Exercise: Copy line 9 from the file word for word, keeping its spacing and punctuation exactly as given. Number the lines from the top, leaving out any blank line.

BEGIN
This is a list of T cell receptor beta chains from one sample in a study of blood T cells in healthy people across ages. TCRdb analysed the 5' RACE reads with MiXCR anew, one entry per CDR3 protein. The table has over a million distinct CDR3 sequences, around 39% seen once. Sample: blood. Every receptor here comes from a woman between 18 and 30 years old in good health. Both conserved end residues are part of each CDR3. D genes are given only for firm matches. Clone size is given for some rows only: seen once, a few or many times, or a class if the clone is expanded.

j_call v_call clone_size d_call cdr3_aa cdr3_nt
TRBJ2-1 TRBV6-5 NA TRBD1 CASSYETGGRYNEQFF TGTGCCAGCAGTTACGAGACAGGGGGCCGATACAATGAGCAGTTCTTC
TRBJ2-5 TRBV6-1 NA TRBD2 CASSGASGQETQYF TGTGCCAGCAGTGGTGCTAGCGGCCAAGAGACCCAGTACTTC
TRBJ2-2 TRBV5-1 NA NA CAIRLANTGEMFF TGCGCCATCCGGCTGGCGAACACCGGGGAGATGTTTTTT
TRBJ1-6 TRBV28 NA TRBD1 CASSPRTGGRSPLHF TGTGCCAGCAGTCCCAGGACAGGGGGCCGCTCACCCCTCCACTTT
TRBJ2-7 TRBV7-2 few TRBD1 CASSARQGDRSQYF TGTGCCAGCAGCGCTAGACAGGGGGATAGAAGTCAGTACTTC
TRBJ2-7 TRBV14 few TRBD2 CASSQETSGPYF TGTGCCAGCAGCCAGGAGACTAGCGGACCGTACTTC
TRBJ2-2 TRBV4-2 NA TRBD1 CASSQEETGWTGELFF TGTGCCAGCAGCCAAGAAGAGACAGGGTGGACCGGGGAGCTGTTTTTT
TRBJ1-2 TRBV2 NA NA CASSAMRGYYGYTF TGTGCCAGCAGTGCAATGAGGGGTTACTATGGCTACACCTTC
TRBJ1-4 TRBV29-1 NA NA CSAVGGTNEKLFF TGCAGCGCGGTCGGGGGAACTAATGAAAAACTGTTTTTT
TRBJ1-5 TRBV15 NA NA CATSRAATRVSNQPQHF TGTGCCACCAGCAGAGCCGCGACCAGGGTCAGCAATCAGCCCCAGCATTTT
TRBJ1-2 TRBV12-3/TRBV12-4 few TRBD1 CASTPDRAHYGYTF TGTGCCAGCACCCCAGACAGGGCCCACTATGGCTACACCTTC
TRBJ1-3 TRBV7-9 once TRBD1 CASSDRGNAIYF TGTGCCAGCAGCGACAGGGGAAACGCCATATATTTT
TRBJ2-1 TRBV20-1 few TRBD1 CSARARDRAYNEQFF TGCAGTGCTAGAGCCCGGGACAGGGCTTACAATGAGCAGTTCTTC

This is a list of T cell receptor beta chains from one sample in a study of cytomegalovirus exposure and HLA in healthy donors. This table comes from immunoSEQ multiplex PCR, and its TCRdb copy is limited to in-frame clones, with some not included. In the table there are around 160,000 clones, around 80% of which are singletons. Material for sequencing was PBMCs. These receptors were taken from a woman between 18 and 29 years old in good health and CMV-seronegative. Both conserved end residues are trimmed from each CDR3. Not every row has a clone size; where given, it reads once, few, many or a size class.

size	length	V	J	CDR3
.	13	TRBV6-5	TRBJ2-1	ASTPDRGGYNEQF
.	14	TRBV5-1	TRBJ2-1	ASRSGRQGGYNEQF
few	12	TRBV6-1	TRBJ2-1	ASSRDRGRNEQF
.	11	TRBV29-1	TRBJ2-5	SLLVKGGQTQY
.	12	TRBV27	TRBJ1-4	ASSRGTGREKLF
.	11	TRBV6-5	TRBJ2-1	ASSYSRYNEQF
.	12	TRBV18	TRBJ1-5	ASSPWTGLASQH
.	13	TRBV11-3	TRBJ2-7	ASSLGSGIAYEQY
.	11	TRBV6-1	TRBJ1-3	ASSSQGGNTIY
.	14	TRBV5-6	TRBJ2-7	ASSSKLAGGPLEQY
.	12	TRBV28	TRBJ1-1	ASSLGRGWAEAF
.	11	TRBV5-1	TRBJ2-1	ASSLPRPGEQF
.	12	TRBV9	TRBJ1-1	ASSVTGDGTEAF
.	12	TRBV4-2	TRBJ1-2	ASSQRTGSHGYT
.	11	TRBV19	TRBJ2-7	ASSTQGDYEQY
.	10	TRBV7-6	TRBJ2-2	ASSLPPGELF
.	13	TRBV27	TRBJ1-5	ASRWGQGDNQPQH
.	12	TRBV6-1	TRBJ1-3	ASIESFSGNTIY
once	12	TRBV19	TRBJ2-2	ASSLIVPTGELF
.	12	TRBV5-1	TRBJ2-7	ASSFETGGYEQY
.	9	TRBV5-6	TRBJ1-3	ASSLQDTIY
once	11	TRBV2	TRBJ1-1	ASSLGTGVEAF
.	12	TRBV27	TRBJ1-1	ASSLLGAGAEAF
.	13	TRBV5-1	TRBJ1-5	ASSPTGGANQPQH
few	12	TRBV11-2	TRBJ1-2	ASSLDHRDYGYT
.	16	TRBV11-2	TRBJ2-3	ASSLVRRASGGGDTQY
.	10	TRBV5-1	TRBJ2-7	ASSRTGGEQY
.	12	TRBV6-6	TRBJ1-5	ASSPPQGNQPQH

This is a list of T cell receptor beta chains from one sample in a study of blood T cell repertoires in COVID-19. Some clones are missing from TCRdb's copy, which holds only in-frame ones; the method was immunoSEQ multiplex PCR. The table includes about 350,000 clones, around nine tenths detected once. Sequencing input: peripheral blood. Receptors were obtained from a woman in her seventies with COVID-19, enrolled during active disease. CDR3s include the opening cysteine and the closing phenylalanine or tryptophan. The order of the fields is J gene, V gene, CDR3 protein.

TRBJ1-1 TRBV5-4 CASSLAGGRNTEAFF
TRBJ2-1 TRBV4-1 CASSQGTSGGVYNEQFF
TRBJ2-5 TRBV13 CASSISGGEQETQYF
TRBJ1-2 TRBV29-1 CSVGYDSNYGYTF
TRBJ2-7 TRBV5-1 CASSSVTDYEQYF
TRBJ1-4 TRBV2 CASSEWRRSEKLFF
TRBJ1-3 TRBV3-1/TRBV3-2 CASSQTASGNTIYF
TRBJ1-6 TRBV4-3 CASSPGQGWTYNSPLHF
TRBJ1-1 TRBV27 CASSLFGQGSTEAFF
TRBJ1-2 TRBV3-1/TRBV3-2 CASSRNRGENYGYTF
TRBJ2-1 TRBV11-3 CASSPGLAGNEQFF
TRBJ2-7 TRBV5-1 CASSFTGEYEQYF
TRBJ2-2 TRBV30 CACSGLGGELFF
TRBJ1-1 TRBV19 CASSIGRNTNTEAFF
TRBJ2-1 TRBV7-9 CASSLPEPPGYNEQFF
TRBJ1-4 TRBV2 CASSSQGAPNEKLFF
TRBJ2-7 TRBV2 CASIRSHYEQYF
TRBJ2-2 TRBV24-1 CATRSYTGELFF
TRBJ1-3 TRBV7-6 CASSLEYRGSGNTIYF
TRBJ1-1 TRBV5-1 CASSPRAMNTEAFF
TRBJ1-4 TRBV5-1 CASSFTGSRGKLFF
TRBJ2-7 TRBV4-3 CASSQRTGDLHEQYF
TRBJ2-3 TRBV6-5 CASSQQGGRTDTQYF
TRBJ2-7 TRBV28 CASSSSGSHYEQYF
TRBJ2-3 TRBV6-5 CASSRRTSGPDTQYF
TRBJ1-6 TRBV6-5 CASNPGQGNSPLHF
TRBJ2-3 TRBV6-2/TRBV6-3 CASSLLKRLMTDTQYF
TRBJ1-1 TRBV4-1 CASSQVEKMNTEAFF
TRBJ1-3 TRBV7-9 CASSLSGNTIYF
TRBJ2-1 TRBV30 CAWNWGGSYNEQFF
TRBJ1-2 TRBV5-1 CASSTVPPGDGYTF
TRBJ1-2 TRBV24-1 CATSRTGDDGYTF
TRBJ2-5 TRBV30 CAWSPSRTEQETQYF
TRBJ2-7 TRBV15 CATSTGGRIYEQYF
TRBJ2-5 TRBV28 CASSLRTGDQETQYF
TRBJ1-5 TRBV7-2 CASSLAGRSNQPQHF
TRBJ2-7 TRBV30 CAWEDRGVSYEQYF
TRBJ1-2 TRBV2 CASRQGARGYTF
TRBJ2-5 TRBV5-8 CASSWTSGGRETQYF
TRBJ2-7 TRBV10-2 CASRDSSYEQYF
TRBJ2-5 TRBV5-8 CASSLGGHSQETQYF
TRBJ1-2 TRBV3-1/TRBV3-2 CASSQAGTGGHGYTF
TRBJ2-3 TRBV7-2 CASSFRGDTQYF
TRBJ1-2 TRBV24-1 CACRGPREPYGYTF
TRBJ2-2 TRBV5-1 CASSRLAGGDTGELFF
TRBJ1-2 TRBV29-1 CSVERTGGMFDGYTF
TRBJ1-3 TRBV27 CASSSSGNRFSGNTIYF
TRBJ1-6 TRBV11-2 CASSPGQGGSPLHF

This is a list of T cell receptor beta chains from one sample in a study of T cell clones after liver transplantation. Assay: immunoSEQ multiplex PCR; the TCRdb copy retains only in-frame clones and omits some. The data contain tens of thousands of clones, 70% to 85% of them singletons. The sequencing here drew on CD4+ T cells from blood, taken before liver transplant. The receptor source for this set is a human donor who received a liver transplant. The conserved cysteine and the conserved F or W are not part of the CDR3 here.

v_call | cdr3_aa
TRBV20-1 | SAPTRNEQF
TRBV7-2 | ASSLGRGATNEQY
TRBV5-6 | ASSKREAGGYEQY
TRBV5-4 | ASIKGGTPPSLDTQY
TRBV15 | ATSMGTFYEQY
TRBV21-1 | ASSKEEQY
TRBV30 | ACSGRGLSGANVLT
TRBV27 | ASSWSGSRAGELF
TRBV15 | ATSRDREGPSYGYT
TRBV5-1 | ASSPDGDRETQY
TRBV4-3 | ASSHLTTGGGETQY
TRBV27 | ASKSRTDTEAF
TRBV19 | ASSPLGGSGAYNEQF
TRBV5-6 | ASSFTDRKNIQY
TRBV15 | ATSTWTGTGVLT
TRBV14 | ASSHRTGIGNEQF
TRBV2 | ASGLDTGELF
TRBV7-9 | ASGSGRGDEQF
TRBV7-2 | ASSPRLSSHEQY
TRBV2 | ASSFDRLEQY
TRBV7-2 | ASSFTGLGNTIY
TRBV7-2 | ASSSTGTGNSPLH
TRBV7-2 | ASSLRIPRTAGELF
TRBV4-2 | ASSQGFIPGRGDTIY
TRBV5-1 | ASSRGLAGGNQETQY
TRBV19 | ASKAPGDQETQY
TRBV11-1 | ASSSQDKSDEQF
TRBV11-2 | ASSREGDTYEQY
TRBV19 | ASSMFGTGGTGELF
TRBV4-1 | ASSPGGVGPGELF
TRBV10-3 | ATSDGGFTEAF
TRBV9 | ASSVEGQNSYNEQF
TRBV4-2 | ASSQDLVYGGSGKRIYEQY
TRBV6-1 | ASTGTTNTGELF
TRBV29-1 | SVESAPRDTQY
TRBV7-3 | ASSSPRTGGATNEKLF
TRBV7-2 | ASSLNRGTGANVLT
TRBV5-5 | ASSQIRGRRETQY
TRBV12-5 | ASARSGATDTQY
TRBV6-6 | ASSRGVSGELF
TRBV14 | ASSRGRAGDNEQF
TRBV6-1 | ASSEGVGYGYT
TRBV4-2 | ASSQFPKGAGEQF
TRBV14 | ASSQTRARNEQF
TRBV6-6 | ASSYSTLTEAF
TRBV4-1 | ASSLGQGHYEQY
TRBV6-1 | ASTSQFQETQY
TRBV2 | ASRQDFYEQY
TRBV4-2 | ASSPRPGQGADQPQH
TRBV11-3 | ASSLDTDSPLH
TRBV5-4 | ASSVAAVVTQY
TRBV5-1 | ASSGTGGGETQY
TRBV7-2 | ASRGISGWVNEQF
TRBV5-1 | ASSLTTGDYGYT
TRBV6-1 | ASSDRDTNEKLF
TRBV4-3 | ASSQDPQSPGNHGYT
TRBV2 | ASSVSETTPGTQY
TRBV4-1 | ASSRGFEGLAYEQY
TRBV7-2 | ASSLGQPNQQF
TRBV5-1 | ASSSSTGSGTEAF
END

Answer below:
TRBJ2-2 TRBV4-2 NA TRBD1 CASSQEETGWTGELFF TGTGCCAGCAGCCAAGAAGAGACAGGGTGGACCGGGGAGCTGTTTTTT